Filling out its portfolio of wireless-based services for fleets, Qualcomm Enterprise Solutions has launched OmniVision Metro along with a set of software tools specifically designed for managing local service fleet operation. OV Metro has been built to serve “last-mile” fleet operations, complementing Qualcomm’s OmniVision and OmniTracs wireless services for long-haul fleets, according to Bert Gillespie, director of sales for OmniVision Metro.
The new OV Metro is built on an XML and Java platform and communicates over cellular networks. “It’s [wireless] carrier agnostic and hardware agnostic so it can work with all sorts of off-the-shelf products,” Gillespie told Fleet Owner. By comparison, OmniVision is satellite-based and uses a proprietary in-cab device running Windows CE.
“The focus [with OV Metro] was on the user interface – the software and applications,” Gillespie said. “We want to let people manage their business without having to learn ours.” Comparing it to the intuitive interface of the iPod, he added, “We want to give the users access to everything they want without needing outside help to get it.”
The first application-specific tool released for OV Metro is Service Fleet Metro, which is intended for service business in metropolitan areas such as plumbing companies, electrical contractors, landscapers and pest control services. The tool is built around a web-based dashboard that can quickly show managers the status and location of its vehicles, which are fitted with tracking and two-way communications hardware. In addition to location and route tracking, the system can monitor idling time, off-duty use and other operational criteria that directly impact a service business’ profitability.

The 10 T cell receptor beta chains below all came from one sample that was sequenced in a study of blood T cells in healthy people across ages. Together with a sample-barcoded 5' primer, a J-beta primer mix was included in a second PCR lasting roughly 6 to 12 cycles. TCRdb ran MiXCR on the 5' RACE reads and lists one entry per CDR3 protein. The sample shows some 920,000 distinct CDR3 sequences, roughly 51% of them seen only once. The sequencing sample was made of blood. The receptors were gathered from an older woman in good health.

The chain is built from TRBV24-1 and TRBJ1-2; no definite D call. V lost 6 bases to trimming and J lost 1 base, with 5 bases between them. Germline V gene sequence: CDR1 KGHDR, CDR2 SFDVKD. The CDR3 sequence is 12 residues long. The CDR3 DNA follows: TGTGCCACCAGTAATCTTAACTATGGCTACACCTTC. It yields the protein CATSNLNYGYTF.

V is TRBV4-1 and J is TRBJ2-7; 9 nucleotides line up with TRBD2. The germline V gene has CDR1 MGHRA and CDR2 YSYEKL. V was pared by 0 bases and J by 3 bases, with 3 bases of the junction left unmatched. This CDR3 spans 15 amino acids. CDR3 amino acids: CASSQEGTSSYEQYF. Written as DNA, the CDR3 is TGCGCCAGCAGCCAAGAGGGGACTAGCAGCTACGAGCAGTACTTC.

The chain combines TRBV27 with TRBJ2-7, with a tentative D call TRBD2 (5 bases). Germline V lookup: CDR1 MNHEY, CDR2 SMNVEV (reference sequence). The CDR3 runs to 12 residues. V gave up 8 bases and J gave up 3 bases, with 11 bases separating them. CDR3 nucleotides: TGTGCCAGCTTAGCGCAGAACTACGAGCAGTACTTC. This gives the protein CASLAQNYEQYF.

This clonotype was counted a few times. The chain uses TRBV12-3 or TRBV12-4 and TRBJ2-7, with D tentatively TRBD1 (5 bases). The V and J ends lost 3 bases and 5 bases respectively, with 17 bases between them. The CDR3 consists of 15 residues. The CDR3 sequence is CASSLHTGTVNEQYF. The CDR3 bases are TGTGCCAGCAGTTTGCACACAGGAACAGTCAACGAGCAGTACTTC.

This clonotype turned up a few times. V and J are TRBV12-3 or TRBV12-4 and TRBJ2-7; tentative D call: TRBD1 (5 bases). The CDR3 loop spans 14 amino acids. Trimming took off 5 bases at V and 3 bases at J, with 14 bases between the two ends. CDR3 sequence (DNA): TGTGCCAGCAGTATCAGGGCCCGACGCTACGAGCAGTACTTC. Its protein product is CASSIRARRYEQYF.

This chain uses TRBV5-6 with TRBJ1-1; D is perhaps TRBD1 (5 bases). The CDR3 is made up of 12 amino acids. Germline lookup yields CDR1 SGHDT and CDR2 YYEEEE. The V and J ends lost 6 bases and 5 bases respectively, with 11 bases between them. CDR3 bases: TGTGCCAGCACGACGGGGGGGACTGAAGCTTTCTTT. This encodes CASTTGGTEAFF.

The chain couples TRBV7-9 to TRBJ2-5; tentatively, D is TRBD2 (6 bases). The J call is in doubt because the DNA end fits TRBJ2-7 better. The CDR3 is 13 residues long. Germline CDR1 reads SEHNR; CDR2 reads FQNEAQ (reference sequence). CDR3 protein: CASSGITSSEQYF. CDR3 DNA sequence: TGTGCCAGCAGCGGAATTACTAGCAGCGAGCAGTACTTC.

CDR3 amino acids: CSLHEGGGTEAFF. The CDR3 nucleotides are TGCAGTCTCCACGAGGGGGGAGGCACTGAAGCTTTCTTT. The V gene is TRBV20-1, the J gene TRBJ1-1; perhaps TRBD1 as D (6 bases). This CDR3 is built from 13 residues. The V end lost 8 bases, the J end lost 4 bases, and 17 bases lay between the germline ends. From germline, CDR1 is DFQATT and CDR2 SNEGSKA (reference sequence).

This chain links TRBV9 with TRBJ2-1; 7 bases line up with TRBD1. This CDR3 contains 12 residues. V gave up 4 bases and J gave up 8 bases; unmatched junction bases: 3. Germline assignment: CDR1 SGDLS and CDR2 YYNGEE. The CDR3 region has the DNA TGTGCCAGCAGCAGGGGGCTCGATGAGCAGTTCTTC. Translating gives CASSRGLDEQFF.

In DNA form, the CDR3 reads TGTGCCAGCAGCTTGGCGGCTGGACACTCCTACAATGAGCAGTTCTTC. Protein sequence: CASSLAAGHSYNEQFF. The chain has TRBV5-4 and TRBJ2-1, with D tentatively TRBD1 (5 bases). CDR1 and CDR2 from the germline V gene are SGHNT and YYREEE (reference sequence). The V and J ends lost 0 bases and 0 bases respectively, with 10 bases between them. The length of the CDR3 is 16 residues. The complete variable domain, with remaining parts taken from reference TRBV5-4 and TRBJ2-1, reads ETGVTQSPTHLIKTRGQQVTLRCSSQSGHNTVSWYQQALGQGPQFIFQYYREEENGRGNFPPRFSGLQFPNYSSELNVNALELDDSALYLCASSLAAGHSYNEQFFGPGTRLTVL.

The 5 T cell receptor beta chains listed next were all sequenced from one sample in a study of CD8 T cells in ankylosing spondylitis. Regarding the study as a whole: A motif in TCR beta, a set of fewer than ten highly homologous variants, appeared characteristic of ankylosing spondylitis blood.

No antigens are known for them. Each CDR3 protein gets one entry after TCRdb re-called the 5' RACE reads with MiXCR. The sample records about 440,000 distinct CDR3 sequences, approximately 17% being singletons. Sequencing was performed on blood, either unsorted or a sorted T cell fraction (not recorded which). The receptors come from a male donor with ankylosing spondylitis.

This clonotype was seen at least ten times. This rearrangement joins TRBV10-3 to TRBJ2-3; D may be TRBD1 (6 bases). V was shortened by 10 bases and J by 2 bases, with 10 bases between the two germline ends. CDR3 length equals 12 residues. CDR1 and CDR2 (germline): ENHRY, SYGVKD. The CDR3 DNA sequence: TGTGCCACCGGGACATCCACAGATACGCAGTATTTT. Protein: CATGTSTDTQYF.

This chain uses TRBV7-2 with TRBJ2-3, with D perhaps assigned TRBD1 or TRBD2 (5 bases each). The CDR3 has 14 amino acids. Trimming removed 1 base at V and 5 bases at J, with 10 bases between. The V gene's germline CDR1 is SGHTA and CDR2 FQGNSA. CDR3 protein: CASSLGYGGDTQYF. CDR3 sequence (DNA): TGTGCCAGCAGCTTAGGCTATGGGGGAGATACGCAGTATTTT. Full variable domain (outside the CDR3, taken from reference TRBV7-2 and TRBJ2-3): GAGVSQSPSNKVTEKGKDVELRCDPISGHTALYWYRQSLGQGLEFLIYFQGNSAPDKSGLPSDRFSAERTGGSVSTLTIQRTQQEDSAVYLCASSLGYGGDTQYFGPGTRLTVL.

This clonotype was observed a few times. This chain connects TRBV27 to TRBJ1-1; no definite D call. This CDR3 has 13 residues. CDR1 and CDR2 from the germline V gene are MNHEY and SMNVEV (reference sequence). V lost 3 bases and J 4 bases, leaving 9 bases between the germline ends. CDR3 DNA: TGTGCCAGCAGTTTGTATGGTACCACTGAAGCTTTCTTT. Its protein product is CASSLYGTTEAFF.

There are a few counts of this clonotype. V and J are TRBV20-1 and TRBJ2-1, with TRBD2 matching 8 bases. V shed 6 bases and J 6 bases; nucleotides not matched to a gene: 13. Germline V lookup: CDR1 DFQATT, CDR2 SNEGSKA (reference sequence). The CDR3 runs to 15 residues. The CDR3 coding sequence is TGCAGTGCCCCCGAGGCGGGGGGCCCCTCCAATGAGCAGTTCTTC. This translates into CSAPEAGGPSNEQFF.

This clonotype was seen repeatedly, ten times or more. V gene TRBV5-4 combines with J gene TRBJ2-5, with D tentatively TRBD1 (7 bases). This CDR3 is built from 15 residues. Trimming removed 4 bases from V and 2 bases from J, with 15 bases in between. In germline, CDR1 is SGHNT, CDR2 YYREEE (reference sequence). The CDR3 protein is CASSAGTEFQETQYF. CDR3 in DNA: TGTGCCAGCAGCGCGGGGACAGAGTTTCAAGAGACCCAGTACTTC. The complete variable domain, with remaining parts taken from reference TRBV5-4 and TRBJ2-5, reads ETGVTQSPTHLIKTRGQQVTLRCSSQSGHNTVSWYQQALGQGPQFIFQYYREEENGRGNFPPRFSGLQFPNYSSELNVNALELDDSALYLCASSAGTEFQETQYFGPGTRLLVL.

“The dashboard provides graphical analytics, not just a lot of data,” Gillespie explained. “You can see at a glance that green is good, yellow is caution and red is an area of concern.” The user interface also allows split screens and can integrate with Google Maps to provide quicker, more intuitive access to fleet management data.
Another important feature of OV Metro is Qualcomm’s long history as a wireless service provider for truck fleets. “There is no shortage of companies selling ‘dots on a map,” but there is a shortage of companies willing to invest in the service, support and training resources required to take care of the customer for the long term,” Gillespie said.
Future services and features planned for OV Metro include workforce management tools with support for handheld devices that would aid proof of delivery, inventory management, signature capture and other remote data functions. The new product would also fit well with current OmniVision and OmniTracs long-haul fleets that also have local delivery operations, as well as with local and state government fleets, according to Gillespie. OV Metro does not have an OBD II interface for capturing light and midrange truck operating information from the vehicle databus, but that is “part of the product roadmap,” Gillespie said.